The Man Handling the Trump Organization’s Finances Was Just Granted Immunity in the Michael Cohen Case

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The Man Handling the Trump Organization’s Finances Was Just Granted Immunity in the Michael Cohen Case

Holy cow is this massive news. I know it’s easy to get lost in the perpetual firehose of Trumpian lunacy these days, but this is a big, big story that has really bad implications for the President of the United States. Per the Wall Street Journal (emphasis mine):

Allen Weisselberg, President Trump’s longtime financial gatekeeper, was granted immunity by federal prosecutors for providing information about Michael Cohen in the criminal investigation into hush-money payments for two women during the 2016 presidential campaign, according to people familiar with the matter.

Mr. Weisselberg was called to testify before a federal grand jury in the investigation earlier this year, The Wall Street Journal previously reported, citing people familiar with the investigation.

The decision by prosecutors in the Manhattan U.S. attorney’s office to grant immunity to Mr. Weisselberg escalates the pressure on Mr. Trump, whom Mr. Weisselberg has served for decades as executive vice president and chief financial officer of the Trump Organization. After Mr. Trump was elected, he handed control of his financial assets and business interests to his two adult sons and Mr. Weisselberg.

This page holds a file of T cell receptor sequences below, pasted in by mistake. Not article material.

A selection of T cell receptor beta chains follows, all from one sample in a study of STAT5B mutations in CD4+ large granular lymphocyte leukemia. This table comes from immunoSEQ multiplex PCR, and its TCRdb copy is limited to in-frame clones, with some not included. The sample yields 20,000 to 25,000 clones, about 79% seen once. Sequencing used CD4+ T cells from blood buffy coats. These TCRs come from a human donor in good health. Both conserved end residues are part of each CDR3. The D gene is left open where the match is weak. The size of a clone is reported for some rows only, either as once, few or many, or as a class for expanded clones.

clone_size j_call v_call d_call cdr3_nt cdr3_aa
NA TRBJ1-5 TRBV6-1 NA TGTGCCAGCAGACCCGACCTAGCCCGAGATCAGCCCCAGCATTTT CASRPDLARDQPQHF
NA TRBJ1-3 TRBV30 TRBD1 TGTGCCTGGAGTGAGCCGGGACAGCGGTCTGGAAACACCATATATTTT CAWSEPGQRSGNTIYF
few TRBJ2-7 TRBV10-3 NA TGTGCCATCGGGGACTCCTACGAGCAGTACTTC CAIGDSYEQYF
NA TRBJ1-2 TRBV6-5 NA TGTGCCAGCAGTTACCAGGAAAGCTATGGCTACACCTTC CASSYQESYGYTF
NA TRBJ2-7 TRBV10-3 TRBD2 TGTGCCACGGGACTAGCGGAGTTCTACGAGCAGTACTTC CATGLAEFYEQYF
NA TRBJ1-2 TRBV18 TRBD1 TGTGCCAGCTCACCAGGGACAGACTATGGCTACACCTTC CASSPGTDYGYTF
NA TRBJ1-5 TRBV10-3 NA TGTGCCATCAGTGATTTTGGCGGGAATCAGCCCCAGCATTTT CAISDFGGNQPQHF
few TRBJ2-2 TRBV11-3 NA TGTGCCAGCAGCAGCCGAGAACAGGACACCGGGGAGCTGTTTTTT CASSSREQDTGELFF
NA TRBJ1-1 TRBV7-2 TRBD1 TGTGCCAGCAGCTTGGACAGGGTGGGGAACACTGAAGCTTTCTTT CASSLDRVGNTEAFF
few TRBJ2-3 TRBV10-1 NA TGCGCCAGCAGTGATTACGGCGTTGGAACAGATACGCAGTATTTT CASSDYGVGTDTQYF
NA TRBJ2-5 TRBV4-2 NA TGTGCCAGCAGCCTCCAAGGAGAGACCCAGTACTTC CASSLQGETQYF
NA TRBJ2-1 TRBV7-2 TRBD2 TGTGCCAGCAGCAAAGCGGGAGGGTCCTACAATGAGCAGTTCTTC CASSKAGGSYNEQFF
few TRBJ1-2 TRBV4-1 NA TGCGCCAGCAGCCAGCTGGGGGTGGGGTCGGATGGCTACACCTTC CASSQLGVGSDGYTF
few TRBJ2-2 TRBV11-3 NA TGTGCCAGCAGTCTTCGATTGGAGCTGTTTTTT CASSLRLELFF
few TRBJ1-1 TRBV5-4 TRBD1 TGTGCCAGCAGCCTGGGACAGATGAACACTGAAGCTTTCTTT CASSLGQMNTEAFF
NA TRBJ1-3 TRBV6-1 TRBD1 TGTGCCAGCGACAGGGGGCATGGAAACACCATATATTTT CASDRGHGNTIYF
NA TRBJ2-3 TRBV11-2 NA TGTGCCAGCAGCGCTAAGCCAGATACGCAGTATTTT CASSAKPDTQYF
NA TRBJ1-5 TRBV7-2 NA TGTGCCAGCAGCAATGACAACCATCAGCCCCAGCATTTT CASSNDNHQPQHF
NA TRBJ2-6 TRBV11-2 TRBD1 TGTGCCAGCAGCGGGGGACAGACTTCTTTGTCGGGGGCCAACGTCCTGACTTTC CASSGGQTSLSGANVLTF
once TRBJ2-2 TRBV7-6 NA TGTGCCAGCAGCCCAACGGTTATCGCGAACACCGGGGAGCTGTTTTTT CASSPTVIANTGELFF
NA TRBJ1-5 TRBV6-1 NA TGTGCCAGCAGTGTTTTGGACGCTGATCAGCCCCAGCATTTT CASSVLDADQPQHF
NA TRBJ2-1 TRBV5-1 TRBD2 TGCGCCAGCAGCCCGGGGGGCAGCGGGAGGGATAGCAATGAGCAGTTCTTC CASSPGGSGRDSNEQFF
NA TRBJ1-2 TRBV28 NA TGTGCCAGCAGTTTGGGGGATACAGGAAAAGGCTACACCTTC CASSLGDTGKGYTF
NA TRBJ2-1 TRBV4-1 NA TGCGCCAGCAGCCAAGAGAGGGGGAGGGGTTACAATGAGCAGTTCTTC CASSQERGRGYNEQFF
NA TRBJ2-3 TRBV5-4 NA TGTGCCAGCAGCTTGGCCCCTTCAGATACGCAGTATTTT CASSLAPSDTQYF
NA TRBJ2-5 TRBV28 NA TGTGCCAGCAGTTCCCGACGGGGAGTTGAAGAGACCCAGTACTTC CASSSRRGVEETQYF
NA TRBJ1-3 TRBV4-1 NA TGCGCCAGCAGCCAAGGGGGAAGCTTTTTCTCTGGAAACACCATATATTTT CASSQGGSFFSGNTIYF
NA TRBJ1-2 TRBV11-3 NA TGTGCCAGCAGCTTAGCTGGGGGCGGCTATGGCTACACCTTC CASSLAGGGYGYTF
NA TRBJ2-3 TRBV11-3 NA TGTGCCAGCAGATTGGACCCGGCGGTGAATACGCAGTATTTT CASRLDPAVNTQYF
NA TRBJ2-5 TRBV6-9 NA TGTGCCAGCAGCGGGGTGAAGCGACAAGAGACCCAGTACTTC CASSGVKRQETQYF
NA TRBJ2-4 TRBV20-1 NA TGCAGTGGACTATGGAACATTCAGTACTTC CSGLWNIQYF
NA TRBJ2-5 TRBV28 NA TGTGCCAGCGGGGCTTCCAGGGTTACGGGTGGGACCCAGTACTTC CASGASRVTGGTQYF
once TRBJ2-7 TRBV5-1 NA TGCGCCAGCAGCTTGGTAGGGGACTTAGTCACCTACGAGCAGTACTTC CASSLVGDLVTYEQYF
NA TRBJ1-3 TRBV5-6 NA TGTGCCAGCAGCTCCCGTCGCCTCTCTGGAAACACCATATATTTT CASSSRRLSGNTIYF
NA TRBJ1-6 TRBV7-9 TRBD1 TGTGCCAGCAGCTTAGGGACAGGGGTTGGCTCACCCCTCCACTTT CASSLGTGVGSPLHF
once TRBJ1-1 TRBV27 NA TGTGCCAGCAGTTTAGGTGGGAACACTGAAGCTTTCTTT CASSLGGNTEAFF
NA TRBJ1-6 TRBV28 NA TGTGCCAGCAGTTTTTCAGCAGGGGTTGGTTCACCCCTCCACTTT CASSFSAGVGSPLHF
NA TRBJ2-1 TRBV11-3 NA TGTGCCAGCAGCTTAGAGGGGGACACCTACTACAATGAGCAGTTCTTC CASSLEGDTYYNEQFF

Quick note: As this former federal prosecutor notes, “immunity” can mean a lot of different things.

That’s right, folks. When it comes to managing Dear Leader’s “business” empire while guiding the American empire, he only trusts his two idiot sons and Allen Weisselberg, and now the only competent member of that trio is speaking with federal investigators with the confidence that nothing(?) he tells them will come back to bite him legally. What this news also means is that the Trump Organization’s CFO himself had criminal liability, otherwise he wouldn’t need immunity. It also tells us that he provided important provable information, otherwise prosecutors would not feel the need to grant him leniency.

The timeline being laid out in the Michael Cohen case is not great for our commander-in-cheeto, because it doesn’t solely encompass potential criminal liability by Trump pre-presidency. Michael Cohen was Trump’s “personal lawyer” until a few months ago. If there were any post-2016 shenanigans going on in the Trump Organization (*looks directly at camera*), one of the three people alive familiar with the intimate details of said potential shenanigans is cooperating with investigators. The other two are immediate family. Plus, this is the second longtime Trump ally to be granted immunity in connection with Michael Cohen’s case this week.

Yesterday, hours after Trump ranted about getting rid of “flipping” (the process described above where prosecutors grant immunity or reduce the punishment in return for some level of cooperation), one of his best friends and most useful allies, CEO of the National Enquirer, David Pecker, was given immunity.

This news comes on the heels of yesterday’s report in the New York Times that Manhattan prosecutors are looking at criminal charges against the Trump Organization:

The Manhattan district attorney’s office is considering pursuing criminal charges against the Trump Organization and two senior company officials in connection with Michael D. Cohen’s hush money payment to an adult film actress, according to two officials with knowledge of the matter.